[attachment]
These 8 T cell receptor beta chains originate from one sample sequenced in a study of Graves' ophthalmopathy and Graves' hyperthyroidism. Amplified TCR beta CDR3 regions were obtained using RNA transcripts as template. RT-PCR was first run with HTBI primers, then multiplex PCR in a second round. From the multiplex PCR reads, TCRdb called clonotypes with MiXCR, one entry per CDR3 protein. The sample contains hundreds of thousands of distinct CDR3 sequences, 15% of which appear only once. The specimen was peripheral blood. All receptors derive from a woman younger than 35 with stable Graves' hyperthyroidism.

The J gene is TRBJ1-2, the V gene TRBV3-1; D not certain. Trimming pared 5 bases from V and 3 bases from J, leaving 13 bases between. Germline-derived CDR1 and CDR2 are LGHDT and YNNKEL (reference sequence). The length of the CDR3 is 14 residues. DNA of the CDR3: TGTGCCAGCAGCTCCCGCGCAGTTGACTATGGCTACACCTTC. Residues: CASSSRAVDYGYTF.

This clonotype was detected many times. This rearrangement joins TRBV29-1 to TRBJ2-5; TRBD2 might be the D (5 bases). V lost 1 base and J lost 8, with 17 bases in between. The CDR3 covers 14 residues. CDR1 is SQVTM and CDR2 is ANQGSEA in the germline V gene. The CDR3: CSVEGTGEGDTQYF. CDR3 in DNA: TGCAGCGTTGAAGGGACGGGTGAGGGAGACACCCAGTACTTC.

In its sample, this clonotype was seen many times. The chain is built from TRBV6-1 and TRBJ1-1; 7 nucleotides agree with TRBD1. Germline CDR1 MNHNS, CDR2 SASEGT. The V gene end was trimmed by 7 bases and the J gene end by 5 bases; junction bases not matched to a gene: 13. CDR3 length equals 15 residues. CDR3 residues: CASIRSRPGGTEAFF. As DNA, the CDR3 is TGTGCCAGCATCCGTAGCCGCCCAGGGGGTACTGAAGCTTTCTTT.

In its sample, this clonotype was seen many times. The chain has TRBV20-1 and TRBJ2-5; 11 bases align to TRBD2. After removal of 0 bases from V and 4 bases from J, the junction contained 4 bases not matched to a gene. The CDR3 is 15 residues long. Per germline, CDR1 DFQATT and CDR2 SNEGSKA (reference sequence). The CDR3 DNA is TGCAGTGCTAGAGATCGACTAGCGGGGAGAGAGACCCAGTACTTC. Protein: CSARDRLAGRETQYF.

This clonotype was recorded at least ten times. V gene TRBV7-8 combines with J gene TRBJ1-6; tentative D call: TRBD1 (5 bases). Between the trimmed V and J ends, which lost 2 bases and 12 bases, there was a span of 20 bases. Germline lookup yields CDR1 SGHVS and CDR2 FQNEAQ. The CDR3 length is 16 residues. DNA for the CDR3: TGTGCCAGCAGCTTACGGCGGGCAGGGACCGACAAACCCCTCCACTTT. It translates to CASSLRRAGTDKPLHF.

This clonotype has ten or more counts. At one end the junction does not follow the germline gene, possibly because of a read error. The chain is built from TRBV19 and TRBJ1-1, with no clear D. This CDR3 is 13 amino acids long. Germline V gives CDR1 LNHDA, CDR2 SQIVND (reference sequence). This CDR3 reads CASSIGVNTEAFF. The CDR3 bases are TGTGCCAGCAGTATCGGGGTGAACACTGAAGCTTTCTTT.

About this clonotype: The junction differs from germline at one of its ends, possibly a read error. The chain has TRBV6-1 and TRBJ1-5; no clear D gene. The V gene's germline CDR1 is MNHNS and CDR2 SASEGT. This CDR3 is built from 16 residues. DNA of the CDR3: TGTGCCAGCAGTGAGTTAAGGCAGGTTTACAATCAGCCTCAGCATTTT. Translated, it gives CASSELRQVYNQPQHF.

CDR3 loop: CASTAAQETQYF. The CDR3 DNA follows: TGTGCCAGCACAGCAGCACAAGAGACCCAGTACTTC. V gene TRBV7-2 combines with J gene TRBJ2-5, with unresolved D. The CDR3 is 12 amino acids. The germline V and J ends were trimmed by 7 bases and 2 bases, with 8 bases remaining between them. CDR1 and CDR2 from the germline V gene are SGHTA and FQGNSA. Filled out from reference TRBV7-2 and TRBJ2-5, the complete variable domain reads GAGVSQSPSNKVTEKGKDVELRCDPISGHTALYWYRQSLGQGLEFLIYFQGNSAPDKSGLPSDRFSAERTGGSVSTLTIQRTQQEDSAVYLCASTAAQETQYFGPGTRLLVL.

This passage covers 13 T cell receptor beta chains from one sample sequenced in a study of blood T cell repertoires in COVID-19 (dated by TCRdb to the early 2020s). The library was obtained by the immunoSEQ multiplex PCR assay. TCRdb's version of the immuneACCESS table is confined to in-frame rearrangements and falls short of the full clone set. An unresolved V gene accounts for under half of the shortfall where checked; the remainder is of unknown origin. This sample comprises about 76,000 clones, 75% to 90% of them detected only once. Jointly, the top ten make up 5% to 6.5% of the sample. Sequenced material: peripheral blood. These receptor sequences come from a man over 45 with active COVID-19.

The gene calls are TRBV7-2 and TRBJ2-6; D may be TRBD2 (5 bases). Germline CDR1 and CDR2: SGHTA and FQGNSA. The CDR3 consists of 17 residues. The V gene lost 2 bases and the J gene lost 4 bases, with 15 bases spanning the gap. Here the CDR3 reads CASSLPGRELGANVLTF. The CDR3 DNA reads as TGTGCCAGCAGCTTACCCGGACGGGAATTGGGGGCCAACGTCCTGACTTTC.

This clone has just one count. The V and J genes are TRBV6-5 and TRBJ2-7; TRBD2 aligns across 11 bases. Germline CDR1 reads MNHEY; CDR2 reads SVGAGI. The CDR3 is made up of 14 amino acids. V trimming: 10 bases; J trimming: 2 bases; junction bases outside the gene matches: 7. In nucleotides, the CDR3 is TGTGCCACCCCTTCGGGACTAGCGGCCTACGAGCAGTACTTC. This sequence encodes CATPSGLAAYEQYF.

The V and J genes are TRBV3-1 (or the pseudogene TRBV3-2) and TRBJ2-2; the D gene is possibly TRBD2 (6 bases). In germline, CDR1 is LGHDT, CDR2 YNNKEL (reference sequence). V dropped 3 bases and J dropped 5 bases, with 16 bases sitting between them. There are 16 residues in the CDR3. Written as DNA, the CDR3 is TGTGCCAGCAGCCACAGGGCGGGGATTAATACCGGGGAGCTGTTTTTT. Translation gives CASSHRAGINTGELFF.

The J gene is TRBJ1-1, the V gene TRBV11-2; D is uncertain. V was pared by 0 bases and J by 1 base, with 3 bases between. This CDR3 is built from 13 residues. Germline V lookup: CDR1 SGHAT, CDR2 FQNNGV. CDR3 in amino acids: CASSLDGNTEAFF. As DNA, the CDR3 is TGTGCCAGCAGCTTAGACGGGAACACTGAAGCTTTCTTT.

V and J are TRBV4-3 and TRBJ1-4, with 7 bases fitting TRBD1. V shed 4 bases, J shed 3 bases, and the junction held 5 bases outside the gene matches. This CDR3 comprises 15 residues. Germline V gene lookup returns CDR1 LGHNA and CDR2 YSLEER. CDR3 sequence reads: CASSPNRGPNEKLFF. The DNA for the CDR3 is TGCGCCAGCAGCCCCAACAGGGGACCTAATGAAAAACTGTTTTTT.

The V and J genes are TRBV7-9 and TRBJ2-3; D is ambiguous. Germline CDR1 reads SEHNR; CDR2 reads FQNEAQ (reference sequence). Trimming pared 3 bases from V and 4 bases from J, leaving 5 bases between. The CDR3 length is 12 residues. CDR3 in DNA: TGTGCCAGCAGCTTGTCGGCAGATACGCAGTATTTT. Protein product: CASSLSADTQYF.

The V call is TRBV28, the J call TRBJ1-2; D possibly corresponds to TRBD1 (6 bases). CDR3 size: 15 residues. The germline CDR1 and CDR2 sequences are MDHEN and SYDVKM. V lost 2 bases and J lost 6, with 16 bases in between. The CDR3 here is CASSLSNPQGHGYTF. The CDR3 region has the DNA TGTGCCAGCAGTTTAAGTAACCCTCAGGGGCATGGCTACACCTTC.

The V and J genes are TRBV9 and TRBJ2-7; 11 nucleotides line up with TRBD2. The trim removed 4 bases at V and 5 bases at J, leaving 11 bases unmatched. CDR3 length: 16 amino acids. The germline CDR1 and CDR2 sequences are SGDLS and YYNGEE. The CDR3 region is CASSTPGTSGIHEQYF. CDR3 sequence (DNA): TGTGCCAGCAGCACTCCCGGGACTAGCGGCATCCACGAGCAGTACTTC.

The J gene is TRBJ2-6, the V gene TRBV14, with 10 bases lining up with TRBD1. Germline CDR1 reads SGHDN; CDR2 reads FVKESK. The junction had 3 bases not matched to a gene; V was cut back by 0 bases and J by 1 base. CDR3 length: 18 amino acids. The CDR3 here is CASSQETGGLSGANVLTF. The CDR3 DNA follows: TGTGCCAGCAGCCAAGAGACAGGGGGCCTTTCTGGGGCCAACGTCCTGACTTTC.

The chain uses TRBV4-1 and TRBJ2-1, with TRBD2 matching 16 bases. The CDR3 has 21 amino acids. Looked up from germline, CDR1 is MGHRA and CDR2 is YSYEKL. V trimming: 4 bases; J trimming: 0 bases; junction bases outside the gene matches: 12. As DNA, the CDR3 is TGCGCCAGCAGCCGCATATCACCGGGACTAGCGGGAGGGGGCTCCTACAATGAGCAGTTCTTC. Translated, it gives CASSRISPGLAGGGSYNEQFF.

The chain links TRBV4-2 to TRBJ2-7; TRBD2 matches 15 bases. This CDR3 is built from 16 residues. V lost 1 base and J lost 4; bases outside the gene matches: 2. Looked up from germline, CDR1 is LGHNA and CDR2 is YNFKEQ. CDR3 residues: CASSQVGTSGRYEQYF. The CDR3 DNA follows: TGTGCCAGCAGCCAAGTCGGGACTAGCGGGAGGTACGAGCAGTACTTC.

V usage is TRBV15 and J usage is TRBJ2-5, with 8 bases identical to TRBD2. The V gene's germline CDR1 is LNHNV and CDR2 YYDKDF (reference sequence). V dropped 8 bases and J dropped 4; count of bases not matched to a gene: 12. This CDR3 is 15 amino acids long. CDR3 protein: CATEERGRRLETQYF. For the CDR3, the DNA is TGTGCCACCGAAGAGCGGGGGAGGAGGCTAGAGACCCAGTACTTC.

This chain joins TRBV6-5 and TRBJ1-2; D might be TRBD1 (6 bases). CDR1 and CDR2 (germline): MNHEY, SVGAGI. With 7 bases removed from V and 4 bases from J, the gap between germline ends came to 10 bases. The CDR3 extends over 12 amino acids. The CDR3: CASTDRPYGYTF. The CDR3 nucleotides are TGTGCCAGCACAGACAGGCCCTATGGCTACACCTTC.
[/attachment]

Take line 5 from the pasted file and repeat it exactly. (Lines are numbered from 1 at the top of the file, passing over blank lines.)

In its sample, this clonotype was seen many times. The chain has TRBV20-1 and TRBJ2-5; 11 bases align to TRBD2. After removal of 0 bases from V and 4 bases from J, the junction contained 4 bases not matched to a gene. The CDR3 is 15 residues long. Per germline, CDR1 DFQATT and CDR2 SNEGSKA (reference sequence). The CDR3 DNA is TGCAGTGCTAGAGATCGACTAGCGGGGAGAGAGACCCAGTACTTC. Protein: CSARDRLAGRETQYF.